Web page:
Everything is connected.

I don’t love much about the movie business these days but I especially do love this.  If nothing else, that’s what “Cloud Atlas” and the perceived highly unlikely (in some quarters) re-election of Pres. Obama (because I am a die hard liberal who wants to bask in getting almost everything I wanted on election night), did for me this week.  See, for most humans, much of life’s bottom line profit is not about what’s measurable on a balance sheet.  It’s about intangibles like fulfilling inspiration to do good stuff, bettering one’s life or others’ lives through telling your own story in some form, or moving people to take action, any kind of action, on their own.  That is why Pres. Obama won the election and why cutting public funding for PBS – or refocusing our educational system on multiple choice test scores while chopping its creative classes – will never net the result we truly want, no matter how black and white positive it looks on a logic board.  Gravity and medical science can be proven in fairly absolute terms by thinkers such as Newton and those who followed him, and guide us in the quantifiable correct direction in medicine and science.  But what moves (or will move) the human spirit in the area of creative action and that which will produce a truly satisfiable result is an incalculable combination of events – sort of like the show business version of predicating a hit recording, TV ratings bonanza or the latest international box office hit.  Despite all the tried and true formulas or computer programs that promise you such, there is always, as even Simon Cowell has figured out, that human X Factor. (Note:  You have no idea how it pains me to give Cowell any credit at all – but – there it is)

In any event, back to “Cloud Atlas.”  Here’s the big money quote from the movie and novel – which out of context might seem like a greeting card from the 1970s – which is probably why I like it to begin with:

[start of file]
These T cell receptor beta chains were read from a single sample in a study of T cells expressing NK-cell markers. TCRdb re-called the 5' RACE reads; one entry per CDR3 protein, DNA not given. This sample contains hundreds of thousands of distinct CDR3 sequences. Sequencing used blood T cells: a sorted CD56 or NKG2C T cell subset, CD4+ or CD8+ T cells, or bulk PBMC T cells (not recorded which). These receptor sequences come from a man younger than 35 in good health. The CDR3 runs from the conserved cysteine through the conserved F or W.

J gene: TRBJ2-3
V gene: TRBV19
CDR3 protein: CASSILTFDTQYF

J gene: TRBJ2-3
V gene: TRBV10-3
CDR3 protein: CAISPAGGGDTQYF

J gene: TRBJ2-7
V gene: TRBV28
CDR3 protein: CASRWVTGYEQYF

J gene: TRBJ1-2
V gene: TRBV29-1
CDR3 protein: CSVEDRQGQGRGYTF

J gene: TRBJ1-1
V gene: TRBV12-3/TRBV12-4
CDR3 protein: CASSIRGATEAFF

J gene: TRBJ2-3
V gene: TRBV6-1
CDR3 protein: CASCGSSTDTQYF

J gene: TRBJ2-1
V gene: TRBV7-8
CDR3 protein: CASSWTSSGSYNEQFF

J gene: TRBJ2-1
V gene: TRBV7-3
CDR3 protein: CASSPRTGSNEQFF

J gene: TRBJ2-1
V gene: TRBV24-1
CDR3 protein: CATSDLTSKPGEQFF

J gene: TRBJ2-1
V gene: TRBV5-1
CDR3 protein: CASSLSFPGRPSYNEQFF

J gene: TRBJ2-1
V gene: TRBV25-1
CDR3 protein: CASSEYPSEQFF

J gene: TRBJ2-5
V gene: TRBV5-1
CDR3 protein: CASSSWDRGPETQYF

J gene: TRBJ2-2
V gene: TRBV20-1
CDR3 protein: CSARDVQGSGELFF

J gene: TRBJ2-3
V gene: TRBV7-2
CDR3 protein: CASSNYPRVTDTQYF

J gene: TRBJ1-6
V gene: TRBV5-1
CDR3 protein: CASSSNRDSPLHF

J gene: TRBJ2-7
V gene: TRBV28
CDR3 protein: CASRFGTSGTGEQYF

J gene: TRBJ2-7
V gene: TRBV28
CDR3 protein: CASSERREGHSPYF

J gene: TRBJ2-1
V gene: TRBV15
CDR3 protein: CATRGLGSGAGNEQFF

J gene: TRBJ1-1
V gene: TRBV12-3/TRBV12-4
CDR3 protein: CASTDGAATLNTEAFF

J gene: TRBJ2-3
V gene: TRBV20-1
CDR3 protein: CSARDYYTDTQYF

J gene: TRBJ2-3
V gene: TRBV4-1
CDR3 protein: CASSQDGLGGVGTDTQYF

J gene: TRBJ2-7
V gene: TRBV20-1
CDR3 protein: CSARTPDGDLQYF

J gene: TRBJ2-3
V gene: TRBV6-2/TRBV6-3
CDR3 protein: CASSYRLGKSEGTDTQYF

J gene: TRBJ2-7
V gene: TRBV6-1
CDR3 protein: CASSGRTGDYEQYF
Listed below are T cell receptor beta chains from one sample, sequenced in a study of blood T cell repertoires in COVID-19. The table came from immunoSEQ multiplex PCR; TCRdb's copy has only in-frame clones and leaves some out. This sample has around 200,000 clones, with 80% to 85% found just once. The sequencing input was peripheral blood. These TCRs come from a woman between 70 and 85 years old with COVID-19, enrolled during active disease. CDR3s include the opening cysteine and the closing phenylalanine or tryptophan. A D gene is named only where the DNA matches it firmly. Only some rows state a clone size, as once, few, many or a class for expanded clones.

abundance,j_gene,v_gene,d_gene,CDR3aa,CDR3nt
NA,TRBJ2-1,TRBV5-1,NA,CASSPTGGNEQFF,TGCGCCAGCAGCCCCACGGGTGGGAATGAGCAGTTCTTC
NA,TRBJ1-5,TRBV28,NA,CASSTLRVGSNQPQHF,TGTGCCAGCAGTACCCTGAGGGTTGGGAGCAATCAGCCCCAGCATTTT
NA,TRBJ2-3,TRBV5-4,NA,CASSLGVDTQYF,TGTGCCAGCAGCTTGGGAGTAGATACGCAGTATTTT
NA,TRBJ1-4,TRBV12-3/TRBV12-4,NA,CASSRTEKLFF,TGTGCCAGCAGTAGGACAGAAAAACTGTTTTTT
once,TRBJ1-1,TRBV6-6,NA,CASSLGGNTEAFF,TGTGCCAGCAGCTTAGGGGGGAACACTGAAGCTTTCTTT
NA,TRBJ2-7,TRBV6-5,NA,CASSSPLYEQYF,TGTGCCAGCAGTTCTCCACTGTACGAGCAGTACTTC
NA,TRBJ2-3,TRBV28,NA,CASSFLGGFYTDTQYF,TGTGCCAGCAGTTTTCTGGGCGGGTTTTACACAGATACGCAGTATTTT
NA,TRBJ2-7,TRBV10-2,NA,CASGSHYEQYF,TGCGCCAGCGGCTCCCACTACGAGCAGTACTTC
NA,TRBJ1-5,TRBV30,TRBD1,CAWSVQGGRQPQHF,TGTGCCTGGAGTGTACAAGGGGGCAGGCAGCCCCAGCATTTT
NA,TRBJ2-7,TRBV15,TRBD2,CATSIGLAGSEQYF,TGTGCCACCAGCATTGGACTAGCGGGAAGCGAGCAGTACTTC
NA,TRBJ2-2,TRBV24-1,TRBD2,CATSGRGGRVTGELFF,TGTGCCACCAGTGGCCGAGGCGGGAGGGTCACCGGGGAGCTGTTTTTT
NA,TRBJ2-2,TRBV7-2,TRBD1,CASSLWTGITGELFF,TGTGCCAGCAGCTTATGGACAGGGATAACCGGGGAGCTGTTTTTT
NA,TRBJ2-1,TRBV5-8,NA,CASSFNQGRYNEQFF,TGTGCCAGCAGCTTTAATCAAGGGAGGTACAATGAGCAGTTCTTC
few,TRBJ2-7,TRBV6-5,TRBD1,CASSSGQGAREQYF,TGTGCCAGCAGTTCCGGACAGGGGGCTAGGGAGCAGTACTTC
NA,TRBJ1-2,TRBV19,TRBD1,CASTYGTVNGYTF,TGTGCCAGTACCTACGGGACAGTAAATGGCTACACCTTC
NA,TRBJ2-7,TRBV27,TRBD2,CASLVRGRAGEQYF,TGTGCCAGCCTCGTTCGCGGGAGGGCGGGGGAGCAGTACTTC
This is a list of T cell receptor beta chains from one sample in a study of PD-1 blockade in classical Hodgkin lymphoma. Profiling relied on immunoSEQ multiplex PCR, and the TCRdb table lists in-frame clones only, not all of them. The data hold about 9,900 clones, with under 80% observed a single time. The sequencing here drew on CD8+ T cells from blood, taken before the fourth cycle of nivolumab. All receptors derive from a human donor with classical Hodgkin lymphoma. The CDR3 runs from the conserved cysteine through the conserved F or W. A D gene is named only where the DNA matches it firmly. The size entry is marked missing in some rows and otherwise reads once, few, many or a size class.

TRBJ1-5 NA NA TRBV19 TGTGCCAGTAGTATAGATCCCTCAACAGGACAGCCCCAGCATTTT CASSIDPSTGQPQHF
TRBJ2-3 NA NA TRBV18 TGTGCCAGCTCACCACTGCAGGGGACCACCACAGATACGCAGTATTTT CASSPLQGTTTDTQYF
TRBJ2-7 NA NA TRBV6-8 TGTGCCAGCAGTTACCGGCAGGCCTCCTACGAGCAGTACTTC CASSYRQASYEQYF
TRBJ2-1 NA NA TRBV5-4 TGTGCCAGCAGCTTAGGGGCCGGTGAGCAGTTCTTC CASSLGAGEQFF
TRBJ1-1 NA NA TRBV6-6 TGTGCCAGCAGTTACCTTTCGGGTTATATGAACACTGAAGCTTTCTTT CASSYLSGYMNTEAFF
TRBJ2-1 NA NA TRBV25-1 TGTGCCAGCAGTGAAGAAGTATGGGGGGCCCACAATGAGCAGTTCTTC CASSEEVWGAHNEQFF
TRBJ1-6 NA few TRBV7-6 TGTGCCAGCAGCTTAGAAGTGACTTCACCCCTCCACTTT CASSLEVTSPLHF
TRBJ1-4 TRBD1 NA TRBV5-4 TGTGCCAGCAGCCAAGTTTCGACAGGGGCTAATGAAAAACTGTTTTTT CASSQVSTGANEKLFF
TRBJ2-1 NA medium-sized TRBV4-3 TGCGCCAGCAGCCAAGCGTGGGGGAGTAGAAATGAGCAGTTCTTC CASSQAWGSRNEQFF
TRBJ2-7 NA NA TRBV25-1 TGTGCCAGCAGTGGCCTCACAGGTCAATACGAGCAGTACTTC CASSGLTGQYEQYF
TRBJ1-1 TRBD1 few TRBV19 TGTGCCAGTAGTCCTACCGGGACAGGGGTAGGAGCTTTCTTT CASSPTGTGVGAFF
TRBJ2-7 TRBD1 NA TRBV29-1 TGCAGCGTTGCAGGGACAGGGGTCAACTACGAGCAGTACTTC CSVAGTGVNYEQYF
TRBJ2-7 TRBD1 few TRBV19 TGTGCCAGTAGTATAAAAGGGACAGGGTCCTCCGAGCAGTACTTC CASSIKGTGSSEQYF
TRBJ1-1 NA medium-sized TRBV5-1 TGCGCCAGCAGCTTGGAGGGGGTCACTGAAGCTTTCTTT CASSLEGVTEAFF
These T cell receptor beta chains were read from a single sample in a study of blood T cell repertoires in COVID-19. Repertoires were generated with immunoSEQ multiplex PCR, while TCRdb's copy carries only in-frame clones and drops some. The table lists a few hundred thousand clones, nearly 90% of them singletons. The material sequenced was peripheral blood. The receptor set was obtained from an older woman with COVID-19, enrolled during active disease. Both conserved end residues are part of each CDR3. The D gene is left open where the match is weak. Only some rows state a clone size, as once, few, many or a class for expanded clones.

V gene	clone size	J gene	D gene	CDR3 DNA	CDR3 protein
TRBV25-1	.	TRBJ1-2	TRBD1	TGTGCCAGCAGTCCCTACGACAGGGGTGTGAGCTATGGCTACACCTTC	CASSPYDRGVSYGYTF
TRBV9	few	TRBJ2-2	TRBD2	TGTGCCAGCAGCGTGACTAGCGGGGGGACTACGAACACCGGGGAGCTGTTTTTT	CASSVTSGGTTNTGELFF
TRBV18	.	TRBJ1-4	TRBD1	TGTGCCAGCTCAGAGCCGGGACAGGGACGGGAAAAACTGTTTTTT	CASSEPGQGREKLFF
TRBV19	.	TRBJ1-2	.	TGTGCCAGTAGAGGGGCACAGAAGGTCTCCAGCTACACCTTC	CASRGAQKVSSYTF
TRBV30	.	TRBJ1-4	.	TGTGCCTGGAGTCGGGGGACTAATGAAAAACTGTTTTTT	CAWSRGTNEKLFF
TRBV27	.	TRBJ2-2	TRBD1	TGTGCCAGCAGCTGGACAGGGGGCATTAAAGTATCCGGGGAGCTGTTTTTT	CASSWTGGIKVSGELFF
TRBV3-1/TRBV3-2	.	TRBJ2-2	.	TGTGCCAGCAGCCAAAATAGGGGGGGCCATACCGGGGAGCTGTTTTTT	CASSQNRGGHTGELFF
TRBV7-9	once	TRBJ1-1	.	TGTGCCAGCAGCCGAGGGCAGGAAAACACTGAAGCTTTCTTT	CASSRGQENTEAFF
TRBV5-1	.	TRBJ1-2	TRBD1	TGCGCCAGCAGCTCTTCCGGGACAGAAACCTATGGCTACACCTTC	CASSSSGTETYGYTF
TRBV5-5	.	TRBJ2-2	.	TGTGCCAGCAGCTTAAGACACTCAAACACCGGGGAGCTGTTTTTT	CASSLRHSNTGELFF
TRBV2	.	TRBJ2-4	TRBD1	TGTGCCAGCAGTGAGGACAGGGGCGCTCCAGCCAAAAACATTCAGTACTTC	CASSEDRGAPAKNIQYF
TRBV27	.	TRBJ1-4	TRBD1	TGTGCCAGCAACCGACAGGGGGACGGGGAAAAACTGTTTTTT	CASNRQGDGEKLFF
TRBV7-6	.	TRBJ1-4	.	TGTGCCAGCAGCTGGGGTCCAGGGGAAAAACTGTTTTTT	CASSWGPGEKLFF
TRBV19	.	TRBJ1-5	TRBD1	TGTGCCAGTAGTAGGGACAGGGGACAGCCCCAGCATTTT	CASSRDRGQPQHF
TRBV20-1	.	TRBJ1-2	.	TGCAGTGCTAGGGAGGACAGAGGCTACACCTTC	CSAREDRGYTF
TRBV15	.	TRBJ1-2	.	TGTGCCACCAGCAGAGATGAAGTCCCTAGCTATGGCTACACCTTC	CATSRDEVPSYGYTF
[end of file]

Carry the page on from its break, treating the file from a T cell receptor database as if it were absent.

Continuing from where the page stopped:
“…Our lives are not our own. From womb to tomb, we are bound to others. Past and present. And by each crime, and every kindness, we birth our future…”

I can remember writing a letter to Newsweek in the early 1990s rebuking its cynical attitude towards what it termed leftover “hippie thinking” of the sixties.  My position has always been that it was how much the youth of that time believed in the healing power of peace and love that made that group a big part of the reality that helped force the US government to end the Vietnam War and to begin to face some of the great social issues of that time (e.g. gender equality and gay rights).  Like a book whose ending is yet to be written, or a screenplay that is years away from being finished, no one knew for sure what the ending of those protests or way of thinking would be.  But the feeling that something had to be done to create the preferred ending you wanted – that kind of blind faith and, yes, hope – is what caused people to act.  This is not unlike the mass turnout of 18-25 year olds for Pres. Obama (a group that as a college professor I know quite well) who are still at the point in their lives where they believe that change is possible despite all seeming evidence to the contrary.

Courting the youth vote.

If one can reduce the 6-8 different interweaving stories in “Cloud Atlas” to a single theme this is what they’d amount to.  Each character is faced with a moral dilemma over which they are challenged and each has to decide whether they are courageous enough to step up to the plate despite all evidence to the contrary that there is much of a chance to succeed.  Because it’s a movie that takes place over the course of numerous centuries, and because most commercial movies today have beginnings, middles and ends, we get to see how dependent upon each other these actions are over time to not only the survival of every character (and over whether they’ll have a happy life) but to the survival of mankind.   There is no such crystal ball that I know of for any one of us forced into making moral decisions at our given moments in time – whether we’re a writer, singer or actor deciding on what project we want to direct our creative energies to, or whether we’re Mother Theresa, Gandhi, Martin Luther King, Nelson Mandela or some hippie chick or dude.  The only thing we do have is the gnawing belief that when push comes to shove something must be done – a belief that moves us to what, on the surface, might seem to be the silliest fruitless or most unwise action imaginable until it turns out well.   Certainly this same action can just as likely be a self-destructive or defeating one, at least in your lifetime.  Yet also at the same time this very action can lead to yet another reaction or additional action by someone else that will produce an entirely different and favorable result in the future for another person or group or, to be lofty, entire race of people we have yet to or never will meet.